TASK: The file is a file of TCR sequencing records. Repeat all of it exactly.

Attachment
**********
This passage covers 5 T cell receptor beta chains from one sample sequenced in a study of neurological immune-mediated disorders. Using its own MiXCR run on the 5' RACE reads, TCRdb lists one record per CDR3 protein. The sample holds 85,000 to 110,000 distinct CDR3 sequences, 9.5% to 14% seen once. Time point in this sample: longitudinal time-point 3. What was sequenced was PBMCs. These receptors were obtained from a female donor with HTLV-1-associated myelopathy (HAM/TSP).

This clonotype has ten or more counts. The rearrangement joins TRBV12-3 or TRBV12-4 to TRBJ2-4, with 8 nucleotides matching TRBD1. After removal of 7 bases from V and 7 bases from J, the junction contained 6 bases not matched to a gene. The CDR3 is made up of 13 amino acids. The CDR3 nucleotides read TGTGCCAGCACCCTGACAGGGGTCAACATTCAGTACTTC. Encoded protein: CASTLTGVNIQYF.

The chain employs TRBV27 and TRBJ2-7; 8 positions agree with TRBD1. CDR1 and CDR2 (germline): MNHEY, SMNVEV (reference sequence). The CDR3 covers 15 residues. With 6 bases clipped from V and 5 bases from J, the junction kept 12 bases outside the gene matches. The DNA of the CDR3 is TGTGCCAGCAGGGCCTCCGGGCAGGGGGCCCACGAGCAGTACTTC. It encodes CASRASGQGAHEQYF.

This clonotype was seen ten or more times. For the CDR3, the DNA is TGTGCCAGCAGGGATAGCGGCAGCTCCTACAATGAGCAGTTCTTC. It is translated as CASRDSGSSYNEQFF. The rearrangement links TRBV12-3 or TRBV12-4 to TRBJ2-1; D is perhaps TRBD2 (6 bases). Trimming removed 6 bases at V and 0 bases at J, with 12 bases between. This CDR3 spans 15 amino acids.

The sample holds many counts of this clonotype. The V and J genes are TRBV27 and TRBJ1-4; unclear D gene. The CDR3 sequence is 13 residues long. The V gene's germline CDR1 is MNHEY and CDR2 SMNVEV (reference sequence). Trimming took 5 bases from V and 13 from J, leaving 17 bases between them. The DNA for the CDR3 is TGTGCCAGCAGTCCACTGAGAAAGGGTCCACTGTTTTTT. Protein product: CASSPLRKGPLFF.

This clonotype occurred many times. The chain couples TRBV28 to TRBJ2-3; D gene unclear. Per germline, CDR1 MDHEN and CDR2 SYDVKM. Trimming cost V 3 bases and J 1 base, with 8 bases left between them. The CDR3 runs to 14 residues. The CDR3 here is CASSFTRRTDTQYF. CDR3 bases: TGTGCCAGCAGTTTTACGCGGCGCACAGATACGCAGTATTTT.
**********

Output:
This passage covers 5 T cell receptor beta chains from one sample sequenced in a study of neurological immune-mediated disorders. Using its own MiXCR run on the 5' RACE reads, TCRdb lists one record per CDR3 protein. The sample holds 85,000 to 110,000 distinct CDR3 sequences, 9.5% to 14% seen once. Time point in this sample: longitudinal time-point 3. What was sequenced was PBMCs. These receptors were obtained from a female donor with HTLV-1-associated myelopathy (HAM/TSP).

This clonotype has ten or more counts. The rearrangement joins TRBV12-3 or TRBV12-4 to TRBJ2-4, with 8 nucleotides matching TRBD1. After removal of 7 bases from V and 7 bases from J, the junction contained 6 bases not matched to a gene. The CDR3 is made up of 13 amino acids. The CDR3 nucleotides read TGTGCCAGCACCCTGACAGGGGTCAACATTCAGTACTTC. Encoded protein: CASTLTGVNIQYF.

The chain employs TRBV27 and TRBJ2-7; 8 positions agree with TRBD1. CDR1 and CDR2 (germline): MNHEY, SMNVEV (reference sequence). The CDR3 covers 15 residues. With 6 bases clipped from V and 5 bases from J, the junction kept 12 bases outside the gene matches. The DNA of the CDR3 is TGTGCCAGCAGGGCCTCCGGGCAGGGGGCCCACGAGCAGTACTTC. It encodes CASRASGQGAHEQYF.

This clonotype was seen ten or more times. For the CDR3, the DNA is TGTGCCAGCAGGGATAGCGGCAGCTCCTACAATGAGCAGTTCTTC. It is translated as CASRDSGSSYNEQFF. The rearrangement links TRBV12-3 or TRBV12-4 to TRBJ2-1; D is perhaps TRBD2 (6 bases). Trimming removed 6 bases at V and 0 bases at J, with 12 bases between. This CDR3 spans 15 amino acids.

The sample holds many counts of this clonotype. The V and J genes are TRBV27 and TRBJ1-4; unclear D gene. The CDR3 sequence is 13 residues long. The V gene's germline CDR1 is MNHEY and CDR2 SMNVEV (reference sequence). Trimming took 5 bases from V and 13 from J, leaving 17 bases between them. The DNA for the CDR3 is TGTGCCAGCAGTCCACTGAGAAAGGGTCCACTGTTTTTT. Protein product: CASSPLRKGPLFF.

This clonotype occurred many times. The chain couples TRBV28 to TRBJ2-3; D gene unclear. Per germline, CDR1 MDHEN and CDR2 SYDVKM. Trimming cost V 3 bases and J 1 base, with 8 bases left between them. The CDR3 runs to 14 residues. The CDR3 here is CASSFTRRTDTQYF. CDR3 bases: TGTGCCAGCAGTTTTACGCGGCGCACAGATACGCAGTATTTT.